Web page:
Here's The Easiest Way To Clean Those Dirty Aluminum Pans

The fun part of cooking happens at the beginning. You plan out each meal, trying old favorites or testing new recipes. You gather ingredients, chopping and slicing and dicing. You saute, roast, and simmer, tasting as you go until everything is brimming with flavor. But once the best part (eating, of course) is over, you're left with the mess. It's the dreaded part of the cooking process — when you walk back to see kitchen utensils, and pots and pans spread around, waiting to be addressed. And even though some tools are easy to toss into a dishwasher or a soapy sink, others are a struggle to clean.

One of those particularly finicky kitchen tools is aluminum. If you spend a lot of time in the kitchen, those aluminum pots, pans, and baking sheets are ones that you use nearly every day, but if you find yours discolored or with lots of food buildup, it can feel beyond repair. Sponges and soap don't seem to make a dent. Luckily, two other common kitchen ingredients will come to your rescue to bring out aluminum's original shine: salt and baking soda. Salt can help with caked-on food, and baking soda can get the pan looking good as new.

Deep clean to get them sparkling

Caked-on food can be frustrating, but just a few tablespoons of salt might do the trick. Start by filling the pot or pan with water and some table salt, then bring the water to a boil. The crucial next step is to take the pan off the heat and ensure that your cookware is entirely cold before you do anything else — besides being dangerous to handle hot pots and pans, the heat can also make the cleaning less effective. After it's cool, wipe the aluminum with a gentle sponge and rinse it with water before drying.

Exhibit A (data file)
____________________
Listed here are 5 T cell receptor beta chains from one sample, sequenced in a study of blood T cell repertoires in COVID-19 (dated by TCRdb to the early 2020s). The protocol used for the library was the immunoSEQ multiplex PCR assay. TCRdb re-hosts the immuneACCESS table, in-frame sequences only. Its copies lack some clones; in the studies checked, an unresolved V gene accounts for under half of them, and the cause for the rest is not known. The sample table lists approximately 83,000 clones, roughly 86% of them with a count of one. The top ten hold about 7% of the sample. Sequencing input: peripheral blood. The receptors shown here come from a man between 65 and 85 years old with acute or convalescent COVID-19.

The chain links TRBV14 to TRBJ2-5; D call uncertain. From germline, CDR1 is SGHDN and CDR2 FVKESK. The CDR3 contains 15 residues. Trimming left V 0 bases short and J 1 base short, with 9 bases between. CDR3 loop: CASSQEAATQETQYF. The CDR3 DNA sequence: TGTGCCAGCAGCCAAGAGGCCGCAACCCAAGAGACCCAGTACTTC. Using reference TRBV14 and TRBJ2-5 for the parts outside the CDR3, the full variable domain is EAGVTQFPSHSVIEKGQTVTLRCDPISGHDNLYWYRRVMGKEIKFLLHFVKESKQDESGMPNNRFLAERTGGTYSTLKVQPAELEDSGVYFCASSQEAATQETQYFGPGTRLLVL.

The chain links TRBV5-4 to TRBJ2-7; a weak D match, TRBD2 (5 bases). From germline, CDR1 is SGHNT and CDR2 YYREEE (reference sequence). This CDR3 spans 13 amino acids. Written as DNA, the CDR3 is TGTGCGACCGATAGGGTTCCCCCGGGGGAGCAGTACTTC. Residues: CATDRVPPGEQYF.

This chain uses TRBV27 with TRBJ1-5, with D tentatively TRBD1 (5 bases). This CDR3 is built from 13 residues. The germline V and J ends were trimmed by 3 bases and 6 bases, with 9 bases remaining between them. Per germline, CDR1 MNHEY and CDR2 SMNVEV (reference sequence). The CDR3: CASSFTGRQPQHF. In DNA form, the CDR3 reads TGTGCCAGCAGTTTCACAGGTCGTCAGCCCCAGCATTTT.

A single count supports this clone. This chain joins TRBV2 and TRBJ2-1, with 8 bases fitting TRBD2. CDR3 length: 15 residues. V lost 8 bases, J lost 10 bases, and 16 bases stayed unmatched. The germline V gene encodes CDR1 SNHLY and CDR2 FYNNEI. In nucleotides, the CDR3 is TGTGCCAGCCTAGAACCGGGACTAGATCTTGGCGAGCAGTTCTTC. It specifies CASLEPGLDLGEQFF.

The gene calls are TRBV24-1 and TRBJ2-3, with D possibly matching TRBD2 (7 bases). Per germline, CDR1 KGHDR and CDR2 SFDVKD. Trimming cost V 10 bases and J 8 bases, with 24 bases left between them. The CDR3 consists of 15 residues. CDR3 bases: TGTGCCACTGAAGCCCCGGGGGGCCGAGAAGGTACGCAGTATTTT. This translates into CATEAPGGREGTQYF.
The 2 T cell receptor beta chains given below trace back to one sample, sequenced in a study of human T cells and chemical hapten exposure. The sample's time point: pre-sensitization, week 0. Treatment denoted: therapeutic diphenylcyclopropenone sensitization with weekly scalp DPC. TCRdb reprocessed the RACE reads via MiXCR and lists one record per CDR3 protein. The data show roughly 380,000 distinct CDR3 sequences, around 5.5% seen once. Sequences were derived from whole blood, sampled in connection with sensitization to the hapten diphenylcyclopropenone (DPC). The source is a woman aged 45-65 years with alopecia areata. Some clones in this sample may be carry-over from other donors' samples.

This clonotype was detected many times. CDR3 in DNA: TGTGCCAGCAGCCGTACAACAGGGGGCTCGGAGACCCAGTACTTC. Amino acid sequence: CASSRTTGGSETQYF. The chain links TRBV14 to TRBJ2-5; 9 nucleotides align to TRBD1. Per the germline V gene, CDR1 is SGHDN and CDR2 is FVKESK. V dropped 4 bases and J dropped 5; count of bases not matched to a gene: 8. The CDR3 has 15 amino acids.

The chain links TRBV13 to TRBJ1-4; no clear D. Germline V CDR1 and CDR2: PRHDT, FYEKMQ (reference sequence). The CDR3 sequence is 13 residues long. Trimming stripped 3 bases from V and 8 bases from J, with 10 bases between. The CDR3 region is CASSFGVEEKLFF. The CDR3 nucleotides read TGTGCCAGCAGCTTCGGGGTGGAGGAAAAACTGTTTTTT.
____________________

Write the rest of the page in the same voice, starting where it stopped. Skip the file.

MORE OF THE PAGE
If the stains are particularly stubborn, this will be one of your many baking soda cooking hacks. You can use a baking soda and water mixture alone for this method, but if your stains need a firmer hand, the baking soda can also be combined with white vinegar, lemon juice, or even hydrogen peroxide. Start with a simple soak in warm, soapy water, and while the aluminum soaks, make a paste from the baking soda and liquid. Apply the paste to your pan, then scrub it with a soft brush. If this doesn't do the trick, let the paste sit for a few hours or overnight to do its work before scrubbing. Make sure that no matter your method, you use a nonabrasive brush or sponge so you don't scratch the aluminum — and don't forget to dry before putting the cookware away.

Regular maintenance keeps them tidy

If you take good care of your aluminum cookware, the hard stains and built-up bits should be pretty infrequent — deep cleans like these shouldn't be a common occurrence, and the everyday maintenance is quite simple. After every use, start by rinsing any food from the pan with warm water. Then, let it soak briefly in a mixture of warm water and a mild detergent before scrubbing it gently with a sponge (nonabrasive, as always). Rinse it off and let it dry completely. If the pots and pans don't dry completely before you put them away, it can cause a buildup to form on them.

While it is more work, your aluminum pots and pans should never be put in the dishwasher. Typical dishwashing detergents are too harsh for aluminum, and the high heat in a dishwasher can cause damage. Depending on your dishwasher, they can also be too rough and scratch the cookware's surface. This regular maintenance cleaning for pots and pans isn't complicated, but it will save you from having to rescue the aluminum cookware from irregular wear and tear.